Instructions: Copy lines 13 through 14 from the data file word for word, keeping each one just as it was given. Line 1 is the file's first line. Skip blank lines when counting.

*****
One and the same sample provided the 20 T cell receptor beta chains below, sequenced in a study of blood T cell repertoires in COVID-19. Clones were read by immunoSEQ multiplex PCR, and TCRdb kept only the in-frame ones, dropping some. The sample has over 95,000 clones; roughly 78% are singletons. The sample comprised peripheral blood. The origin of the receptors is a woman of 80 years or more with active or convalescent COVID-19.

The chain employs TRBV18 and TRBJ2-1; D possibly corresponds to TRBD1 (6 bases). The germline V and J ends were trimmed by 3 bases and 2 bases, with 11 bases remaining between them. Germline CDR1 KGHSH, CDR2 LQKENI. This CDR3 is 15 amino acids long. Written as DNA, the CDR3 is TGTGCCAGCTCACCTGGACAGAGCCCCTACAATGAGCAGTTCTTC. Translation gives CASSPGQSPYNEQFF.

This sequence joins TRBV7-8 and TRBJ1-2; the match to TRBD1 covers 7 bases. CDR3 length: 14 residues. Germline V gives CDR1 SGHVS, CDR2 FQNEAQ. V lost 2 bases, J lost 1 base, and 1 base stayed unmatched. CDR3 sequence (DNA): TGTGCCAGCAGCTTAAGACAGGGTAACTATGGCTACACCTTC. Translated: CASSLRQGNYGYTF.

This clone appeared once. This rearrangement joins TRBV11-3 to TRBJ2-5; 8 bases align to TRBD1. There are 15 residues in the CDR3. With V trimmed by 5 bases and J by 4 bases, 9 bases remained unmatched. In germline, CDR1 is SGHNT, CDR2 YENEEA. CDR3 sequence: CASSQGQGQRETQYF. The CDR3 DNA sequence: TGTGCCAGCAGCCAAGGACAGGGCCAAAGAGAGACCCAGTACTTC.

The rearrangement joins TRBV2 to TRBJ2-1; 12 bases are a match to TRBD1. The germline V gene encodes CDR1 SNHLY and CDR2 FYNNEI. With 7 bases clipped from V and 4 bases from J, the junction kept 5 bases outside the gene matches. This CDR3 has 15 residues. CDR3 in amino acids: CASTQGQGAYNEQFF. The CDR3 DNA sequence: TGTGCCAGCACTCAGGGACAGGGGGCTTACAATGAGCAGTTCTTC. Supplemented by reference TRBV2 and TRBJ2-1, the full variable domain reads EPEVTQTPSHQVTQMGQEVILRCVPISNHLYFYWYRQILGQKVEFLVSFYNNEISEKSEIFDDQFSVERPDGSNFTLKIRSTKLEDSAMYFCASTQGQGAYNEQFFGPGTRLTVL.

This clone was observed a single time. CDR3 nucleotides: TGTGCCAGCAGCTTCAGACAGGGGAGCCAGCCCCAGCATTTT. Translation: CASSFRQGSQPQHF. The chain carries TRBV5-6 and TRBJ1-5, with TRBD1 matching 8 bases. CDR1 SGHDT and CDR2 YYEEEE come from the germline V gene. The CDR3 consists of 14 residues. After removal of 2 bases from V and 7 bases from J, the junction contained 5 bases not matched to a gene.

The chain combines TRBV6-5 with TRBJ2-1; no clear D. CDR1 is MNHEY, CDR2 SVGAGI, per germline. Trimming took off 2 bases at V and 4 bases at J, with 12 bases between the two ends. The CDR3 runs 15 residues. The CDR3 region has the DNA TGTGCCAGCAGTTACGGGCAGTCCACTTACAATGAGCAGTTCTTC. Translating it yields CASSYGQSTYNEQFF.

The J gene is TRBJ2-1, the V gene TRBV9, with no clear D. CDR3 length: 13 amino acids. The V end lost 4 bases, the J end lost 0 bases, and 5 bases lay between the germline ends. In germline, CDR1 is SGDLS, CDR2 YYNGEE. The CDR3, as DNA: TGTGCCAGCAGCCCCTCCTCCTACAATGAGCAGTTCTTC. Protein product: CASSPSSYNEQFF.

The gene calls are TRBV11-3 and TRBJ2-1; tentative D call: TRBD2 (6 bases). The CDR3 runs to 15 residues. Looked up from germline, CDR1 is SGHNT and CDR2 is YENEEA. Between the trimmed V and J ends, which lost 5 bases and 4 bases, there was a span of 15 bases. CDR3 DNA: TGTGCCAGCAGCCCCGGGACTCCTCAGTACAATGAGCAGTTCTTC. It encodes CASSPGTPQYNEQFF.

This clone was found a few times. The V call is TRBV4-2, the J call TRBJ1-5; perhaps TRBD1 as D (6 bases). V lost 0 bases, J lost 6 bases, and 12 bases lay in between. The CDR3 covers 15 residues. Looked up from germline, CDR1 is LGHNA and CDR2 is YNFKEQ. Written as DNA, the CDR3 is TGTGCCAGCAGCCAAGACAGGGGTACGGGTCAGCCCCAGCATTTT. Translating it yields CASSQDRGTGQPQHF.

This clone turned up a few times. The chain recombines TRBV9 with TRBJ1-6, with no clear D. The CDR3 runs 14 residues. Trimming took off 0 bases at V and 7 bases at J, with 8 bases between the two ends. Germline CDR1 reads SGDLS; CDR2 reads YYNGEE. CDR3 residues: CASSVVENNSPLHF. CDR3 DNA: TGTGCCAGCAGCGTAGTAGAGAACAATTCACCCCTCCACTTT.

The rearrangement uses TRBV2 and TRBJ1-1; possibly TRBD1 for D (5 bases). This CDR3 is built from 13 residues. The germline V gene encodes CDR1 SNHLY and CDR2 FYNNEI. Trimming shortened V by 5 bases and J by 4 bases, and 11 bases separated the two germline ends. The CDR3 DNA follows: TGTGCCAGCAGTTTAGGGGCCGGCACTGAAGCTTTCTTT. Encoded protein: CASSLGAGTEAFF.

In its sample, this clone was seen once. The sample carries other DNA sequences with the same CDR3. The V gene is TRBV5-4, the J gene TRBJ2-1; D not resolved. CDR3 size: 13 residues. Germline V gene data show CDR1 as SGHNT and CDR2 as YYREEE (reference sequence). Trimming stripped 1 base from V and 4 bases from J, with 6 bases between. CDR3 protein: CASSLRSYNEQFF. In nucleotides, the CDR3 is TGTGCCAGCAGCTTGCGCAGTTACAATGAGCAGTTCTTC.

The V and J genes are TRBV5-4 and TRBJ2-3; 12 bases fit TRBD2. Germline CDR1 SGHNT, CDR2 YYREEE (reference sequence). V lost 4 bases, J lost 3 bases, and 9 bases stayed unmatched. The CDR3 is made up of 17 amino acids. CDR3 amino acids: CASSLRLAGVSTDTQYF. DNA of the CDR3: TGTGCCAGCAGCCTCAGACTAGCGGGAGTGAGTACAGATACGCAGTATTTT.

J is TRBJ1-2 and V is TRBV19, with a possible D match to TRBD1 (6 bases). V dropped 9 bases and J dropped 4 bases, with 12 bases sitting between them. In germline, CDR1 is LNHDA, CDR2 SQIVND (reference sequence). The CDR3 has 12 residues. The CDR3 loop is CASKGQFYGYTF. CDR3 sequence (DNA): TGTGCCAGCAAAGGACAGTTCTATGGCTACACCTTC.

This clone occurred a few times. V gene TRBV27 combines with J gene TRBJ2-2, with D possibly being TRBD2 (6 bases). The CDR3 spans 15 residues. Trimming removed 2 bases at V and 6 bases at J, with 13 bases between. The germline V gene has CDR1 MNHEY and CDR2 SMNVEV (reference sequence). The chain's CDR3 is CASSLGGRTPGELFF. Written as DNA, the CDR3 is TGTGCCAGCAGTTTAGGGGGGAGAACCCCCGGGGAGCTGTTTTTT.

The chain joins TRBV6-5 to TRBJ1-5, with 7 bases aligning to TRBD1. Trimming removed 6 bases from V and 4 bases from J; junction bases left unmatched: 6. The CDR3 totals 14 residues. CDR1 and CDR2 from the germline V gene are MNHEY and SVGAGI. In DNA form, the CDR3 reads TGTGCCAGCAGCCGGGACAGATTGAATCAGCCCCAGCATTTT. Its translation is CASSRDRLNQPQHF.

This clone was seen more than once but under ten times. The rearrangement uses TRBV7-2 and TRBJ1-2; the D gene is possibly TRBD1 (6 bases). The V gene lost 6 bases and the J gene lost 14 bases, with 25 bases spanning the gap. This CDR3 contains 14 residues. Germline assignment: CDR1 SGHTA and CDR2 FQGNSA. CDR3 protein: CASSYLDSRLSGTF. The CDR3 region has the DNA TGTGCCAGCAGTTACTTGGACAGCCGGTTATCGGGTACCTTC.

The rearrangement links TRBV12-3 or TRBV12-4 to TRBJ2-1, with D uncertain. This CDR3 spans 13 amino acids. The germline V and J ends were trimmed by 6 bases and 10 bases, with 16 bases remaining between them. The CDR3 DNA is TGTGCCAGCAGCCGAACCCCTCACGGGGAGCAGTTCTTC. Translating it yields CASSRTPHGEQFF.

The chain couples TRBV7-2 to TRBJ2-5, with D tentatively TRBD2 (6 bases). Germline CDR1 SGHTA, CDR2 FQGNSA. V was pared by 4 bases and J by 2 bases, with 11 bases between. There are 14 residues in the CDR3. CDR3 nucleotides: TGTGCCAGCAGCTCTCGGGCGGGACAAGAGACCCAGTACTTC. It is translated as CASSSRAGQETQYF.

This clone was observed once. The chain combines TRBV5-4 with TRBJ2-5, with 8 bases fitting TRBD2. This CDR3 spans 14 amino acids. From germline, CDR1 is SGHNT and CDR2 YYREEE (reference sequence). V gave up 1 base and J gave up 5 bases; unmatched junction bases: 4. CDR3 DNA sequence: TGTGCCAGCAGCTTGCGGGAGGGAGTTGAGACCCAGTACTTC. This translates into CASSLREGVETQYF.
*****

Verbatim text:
In its sample, this clone was seen once. The sample carries other DNA sequences with the same CDR3. The V gene is TRBV5-4, the J gene TRBJ2-1; D not resolved. CDR3 size: 13 residues. Germline V gene data show CDR1 as SGHNT and CDR2 as YYREEE (reference sequence). Trimming stripped 1 base from V and 4 bases from J, with 6 bases between. CDR3 protein: CASSLRSYNEQFF. In nucleotides, the CDR3 is TGTGCCAGCAGCTTGCGCAGTTACAATGAGCAGTTCTTC.

The V and J genes are TRBV5-4 and TRBJ2-3; 12 bases fit TRBD2. Germline CDR1 SGHNT, CDR2 YYREEE (reference sequence). V lost 4 bases, J lost 3 bases, and 9 bases stayed unmatched. The CDR3 is made up of 17 amino acids. CDR3 amino acids: CASSLRLAGVSTDTQYF. DNA of the CDR3: TGTGCCAGCAGCCTCAGACTAGCGGGAGTGAGTACAGATACGCAGTATTTT.